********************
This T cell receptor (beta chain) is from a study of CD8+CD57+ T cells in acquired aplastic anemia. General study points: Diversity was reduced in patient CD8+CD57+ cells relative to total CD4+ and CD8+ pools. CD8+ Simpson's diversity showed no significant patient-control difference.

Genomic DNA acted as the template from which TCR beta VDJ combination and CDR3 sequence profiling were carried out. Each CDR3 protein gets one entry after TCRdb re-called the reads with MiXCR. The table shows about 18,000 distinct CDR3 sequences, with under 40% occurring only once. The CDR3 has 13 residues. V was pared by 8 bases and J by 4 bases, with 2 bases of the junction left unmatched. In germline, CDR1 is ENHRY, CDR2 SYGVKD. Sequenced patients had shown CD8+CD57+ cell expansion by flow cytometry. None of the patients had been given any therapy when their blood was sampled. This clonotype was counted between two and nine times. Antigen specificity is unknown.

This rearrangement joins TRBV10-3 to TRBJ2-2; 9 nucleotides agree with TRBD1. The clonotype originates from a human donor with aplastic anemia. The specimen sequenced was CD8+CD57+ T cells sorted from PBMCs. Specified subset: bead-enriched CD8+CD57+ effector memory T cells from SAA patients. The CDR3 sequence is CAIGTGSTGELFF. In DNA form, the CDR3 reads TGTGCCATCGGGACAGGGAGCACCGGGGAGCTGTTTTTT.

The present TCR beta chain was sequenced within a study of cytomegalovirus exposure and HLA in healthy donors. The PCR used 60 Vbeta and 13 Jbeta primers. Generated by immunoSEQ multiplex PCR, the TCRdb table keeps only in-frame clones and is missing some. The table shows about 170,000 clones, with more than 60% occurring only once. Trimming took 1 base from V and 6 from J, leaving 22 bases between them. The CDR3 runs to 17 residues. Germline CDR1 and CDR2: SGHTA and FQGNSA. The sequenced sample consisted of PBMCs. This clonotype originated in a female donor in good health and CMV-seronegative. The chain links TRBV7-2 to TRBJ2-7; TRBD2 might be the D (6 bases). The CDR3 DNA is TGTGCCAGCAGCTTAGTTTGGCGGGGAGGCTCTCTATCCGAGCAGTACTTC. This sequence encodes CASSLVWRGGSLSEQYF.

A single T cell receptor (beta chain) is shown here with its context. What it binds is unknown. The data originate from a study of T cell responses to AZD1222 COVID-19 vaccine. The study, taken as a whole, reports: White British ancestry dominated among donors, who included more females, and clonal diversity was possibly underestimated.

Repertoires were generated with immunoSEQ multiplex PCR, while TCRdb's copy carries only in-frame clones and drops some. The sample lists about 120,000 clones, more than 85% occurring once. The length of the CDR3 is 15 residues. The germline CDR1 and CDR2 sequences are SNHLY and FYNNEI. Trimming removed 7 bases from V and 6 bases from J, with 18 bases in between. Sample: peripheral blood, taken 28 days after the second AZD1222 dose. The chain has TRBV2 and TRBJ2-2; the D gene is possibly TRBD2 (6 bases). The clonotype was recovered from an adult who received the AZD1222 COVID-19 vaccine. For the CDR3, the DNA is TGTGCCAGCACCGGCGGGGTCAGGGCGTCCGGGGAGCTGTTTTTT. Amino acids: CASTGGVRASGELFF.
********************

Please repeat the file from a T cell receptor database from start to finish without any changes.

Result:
This T cell receptor (beta chain) is from a study of CD8+CD57+ T cells in acquired aplastic anemia. General study points: Diversity was reduced in patient CD8+CD57+ cells relative to total CD4+ and CD8+ pools. CD8+ Simpson's diversity showed no significant patient-control difference.

Genomic DNA acted as the template from which TCR beta VDJ combination and CDR3 sequence profiling were carried out. Each CDR3 protein gets one entry after TCRdb re-called the reads with MiXCR. The table shows about 18,000 distinct CDR3 sequences, with under 40% occurring only once. The CDR3 has 13 residues. V was pared by 8 bases and J by 4 bases, with 2 bases of the junction left unmatched. In germline, CDR1 is ENHRY, CDR2 SYGVKD. Sequenced patients had shown CD8+CD57+ cell expansion by flow cytometry. None of the patients had been given any therapy when their blood was sampled. This clonotype was counted between two and nine times. Antigen specificity is unknown.

This rearrangement joins TRBV10-3 to TRBJ2-2; 9 nucleotides agree with TRBD1. The clonotype originates from a human donor with aplastic anemia. The specimen sequenced was CD8+CD57+ T cells sorted from PBMCs. Specified subset: bead-enriched CD8+CD57+ effector memory T cells from SAA patients. The CDR3 sequence is CAIGTGSTGELFF. In DNA form, the CDR3 reads TGTGCCATCGGGACAGGGAGCACCGGGGAGCTGTTTTTT.

The present TCR beta chain was sequenced within a study of cytomegalovirus exposure and HLA in healthy donors. The PCR used 60 Vbeta and 13 Jbeta primers. Generated by immunoSEQ multiplex PCR, the TCRdb table keeps only in-frame clones and is missing some. The table shows about 170,000 clones, with more than 60% occurring only once. Trimming took 1 base from V and 6 from J, leaving 22 bases between them. The CDR3 runs to 17 residues. Germline CDR1 and CDR2: SGHTA and FQGNSA. The sequenced sample consisted of PBMCs. This clonotype originated in a female donor in good health and CMV-seronegative. The chain links TRBV7-2 to TRBJ2-7; TRBD2 might be the D (6 bases). The CDR3 DNA is TGTGCCAGCAGCTTAGTTTGGCGGGGAGGCTCTCTATCCGAGCAGTACTTC. This sequence encodes CASSLVWRGGSLSEQYF.

A single T cell receptor (beta chain) is shown here with its context. What it binds is unknown. The data originate from a study of T cell responses to AZD1222 COVID-19 vaccine. The study, taken as a whole, reports: White British ancestry dominated among donors, who included more females, and clonal diversity was possibly underestimated.

Repertoires were generated with immunoSEQ multiplex PCR, while TCRdb's copy carries only in-frame clones and drops some. The sample lists about 120,000 clones, more than 85% occurring once. The length of the CDR3 is 15 residues. The germline CDR1 and CDR2 sequences are SNHLY and FYNNEI. Trimming removed 7 bases from V and 6 bases from J, with 18 bases in between. Sample: peripheral blood, taken 28 days after the second AZD1222 dose. The chain has TRBV2 and TRBJ2-2; the D gene is possibly TRBD2 (6 bases). The clonotype was recovered from an adult who received the AZD1222 COVID-19 vaccine. For the CDR3, the DNA is TGTGCCAGCACCGGCGGGGTCAGGGCGTCCGGGGAGCTGTTTTTT. Amino acids: CASTGGVRASGELFF.